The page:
In this case, the folks at the Department of Defense are asking military families what they really need of social media. It's not an easy issue, since there are a lot of legitimate security and privacy concerns.
Check out Use of Web 2.0 Capabilities by Military Families, and few excerpts are here:
- As the mother of a soldier currently deployed in Afghanistan, we find the use of facebook priceless. With the time difference, he is able to give a brief message or leave an e-mail on his time, rather than staying up until all hours. When I get up in the morning I am able to see if he updated his post, letting me know that at least as of that time, he was OK. This lets me get started on my day without having the constant worry of “is he OK”.
- In this globally connected, interactive world we live in today, these tools are not only vital to family survival during multiple deployments and family separation but critical to Soldier moral and mental health. As a parent, being separated from your children takes a toll on you mentally as you question your decision to remain in the military and spend so much time away from them, especially today for parents who are on their third or fourth deployment.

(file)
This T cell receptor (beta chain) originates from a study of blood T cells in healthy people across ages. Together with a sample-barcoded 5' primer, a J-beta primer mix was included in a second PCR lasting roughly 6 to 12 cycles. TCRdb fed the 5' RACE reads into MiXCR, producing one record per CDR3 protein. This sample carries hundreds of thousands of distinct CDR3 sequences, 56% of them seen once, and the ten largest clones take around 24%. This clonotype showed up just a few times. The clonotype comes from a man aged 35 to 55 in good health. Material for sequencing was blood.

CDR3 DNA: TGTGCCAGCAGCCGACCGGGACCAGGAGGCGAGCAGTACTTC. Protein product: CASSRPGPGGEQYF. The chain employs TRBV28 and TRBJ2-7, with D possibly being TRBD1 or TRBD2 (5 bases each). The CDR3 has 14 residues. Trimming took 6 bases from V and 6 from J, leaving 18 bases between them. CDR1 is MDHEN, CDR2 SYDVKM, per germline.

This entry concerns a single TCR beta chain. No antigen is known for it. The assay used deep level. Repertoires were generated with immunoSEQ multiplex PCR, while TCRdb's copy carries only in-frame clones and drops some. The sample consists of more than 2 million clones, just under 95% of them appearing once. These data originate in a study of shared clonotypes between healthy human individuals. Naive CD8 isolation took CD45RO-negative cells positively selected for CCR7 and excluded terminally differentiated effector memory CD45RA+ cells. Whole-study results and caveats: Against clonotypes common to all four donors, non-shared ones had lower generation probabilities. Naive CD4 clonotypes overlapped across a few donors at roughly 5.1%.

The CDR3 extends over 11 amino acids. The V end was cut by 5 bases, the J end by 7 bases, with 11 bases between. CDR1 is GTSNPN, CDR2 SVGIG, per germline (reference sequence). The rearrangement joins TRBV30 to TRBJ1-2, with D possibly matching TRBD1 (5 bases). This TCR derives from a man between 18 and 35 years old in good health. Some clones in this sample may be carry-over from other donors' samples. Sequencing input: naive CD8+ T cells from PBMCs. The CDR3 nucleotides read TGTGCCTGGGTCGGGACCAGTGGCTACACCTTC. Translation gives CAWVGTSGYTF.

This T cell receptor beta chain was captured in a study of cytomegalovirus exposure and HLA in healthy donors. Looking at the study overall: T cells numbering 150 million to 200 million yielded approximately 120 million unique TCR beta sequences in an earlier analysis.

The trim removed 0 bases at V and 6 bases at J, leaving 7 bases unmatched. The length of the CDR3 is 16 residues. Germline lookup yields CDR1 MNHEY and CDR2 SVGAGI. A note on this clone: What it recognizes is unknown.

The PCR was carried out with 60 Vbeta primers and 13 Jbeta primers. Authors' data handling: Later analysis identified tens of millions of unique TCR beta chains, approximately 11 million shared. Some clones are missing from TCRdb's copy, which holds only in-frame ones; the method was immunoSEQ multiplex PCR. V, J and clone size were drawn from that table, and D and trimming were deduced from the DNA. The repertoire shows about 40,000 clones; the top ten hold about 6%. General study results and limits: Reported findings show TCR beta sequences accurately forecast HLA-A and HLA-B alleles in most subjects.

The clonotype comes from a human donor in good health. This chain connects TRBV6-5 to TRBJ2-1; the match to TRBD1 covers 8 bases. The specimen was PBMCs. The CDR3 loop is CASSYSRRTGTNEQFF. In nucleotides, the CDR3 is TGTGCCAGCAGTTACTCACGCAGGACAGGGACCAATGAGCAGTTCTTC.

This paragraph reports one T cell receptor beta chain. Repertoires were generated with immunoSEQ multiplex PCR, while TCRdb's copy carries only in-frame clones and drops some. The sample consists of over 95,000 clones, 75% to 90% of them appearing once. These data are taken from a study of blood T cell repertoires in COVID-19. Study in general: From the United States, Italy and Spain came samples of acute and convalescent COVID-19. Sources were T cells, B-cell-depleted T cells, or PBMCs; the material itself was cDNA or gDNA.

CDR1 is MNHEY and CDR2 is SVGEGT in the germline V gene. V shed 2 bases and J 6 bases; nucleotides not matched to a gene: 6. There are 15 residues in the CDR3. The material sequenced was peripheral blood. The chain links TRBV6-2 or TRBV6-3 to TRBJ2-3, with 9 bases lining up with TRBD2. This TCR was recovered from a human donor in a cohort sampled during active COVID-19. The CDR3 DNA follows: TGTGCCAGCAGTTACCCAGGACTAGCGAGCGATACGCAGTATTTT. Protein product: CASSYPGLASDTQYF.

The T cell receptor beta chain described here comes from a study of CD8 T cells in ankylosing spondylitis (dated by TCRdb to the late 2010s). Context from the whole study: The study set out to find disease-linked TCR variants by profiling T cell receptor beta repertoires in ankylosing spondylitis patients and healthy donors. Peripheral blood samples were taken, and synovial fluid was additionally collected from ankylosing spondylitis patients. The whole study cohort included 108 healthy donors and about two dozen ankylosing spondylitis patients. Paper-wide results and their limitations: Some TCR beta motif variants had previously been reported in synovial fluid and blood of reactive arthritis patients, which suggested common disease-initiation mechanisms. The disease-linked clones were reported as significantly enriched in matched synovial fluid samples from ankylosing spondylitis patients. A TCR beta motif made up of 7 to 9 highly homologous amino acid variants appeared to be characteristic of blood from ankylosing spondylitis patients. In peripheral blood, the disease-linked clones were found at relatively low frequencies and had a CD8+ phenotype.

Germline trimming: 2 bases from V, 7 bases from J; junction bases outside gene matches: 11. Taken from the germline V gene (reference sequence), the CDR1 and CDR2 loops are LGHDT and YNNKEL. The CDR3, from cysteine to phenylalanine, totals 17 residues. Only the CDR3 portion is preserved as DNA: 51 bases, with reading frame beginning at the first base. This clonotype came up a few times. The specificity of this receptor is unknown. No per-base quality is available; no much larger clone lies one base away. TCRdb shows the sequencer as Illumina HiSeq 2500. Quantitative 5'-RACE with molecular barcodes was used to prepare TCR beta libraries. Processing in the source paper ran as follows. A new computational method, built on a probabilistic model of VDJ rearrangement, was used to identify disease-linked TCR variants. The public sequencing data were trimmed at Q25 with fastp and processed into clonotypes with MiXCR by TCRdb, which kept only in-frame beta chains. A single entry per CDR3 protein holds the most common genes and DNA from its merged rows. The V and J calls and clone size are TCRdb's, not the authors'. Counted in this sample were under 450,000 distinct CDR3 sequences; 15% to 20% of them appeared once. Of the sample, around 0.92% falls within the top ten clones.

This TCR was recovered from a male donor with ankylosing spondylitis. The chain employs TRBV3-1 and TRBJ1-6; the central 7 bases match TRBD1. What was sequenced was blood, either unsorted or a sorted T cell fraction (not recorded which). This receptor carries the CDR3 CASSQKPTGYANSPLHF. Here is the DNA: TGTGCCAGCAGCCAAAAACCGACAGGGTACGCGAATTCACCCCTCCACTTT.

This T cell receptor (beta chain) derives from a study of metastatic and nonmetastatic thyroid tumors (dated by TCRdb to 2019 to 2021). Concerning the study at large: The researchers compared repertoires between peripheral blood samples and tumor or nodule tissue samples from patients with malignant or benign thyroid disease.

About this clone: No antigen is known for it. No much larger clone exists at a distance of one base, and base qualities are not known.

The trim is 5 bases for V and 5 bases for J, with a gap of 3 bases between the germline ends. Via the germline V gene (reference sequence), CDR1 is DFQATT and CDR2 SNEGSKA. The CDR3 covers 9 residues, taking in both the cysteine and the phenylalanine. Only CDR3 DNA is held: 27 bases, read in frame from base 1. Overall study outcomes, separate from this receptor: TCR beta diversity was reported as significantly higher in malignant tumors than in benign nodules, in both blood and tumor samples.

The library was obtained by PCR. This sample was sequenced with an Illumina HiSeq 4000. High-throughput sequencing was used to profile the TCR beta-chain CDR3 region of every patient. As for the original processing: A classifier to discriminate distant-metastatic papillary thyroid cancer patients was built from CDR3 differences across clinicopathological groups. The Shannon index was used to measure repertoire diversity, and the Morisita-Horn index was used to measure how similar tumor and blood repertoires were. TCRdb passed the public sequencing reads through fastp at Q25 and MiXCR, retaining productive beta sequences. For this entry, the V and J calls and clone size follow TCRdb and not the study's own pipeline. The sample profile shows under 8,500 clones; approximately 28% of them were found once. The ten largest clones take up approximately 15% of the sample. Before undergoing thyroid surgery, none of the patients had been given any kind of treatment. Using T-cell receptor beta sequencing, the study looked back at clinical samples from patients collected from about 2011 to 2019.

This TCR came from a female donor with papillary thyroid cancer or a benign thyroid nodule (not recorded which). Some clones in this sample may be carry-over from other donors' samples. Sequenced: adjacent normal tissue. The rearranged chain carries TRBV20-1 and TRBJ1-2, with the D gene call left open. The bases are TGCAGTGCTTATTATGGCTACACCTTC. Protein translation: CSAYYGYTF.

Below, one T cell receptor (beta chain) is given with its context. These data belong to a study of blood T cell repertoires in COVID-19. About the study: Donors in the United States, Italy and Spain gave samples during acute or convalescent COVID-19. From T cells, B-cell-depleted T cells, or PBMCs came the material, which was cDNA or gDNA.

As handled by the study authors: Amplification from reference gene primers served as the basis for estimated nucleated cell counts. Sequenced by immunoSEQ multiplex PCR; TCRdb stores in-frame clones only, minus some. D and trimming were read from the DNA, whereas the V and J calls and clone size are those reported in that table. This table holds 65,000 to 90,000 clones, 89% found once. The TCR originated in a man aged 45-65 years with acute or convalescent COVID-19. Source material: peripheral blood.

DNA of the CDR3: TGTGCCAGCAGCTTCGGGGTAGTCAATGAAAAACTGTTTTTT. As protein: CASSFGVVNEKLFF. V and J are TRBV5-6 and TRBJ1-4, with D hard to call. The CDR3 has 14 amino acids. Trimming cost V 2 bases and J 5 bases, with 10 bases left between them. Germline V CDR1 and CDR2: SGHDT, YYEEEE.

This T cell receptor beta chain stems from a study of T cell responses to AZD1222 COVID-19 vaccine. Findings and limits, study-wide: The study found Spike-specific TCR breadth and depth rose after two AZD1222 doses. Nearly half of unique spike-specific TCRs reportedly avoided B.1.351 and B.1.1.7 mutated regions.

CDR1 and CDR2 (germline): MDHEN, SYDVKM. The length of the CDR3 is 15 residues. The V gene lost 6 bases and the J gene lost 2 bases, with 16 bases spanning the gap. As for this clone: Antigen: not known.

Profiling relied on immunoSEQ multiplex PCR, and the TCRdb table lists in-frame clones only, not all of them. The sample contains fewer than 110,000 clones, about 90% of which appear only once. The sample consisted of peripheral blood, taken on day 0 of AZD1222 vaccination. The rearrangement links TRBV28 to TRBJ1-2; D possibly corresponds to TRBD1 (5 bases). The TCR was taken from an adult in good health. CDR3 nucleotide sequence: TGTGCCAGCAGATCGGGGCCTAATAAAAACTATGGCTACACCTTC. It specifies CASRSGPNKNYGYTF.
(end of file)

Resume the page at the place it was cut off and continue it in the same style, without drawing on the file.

- One thing I have learned from Soldiers is that they will find a way to get the tools they need. Making social media tools unavailable to Soldiers while overseas would do two things; 1. Disrupt morale amongst deployed units, especially ones that are currently using these tools and then get cut off. I believe this prohibition would be counter-productive and a foolish move by the military. 2. It would increase the number of Soldiers purchasing their own cell phones with international calling and data plans. This would cause additional financial strain on Soldiers and their families as well as cause phone banks and computer stations to sit unused because Soldiers are on their own personal cell phones updating their facebook status instead of using DOD approved stations.
HT: Steve Lunceford, twitter.com/dslunceford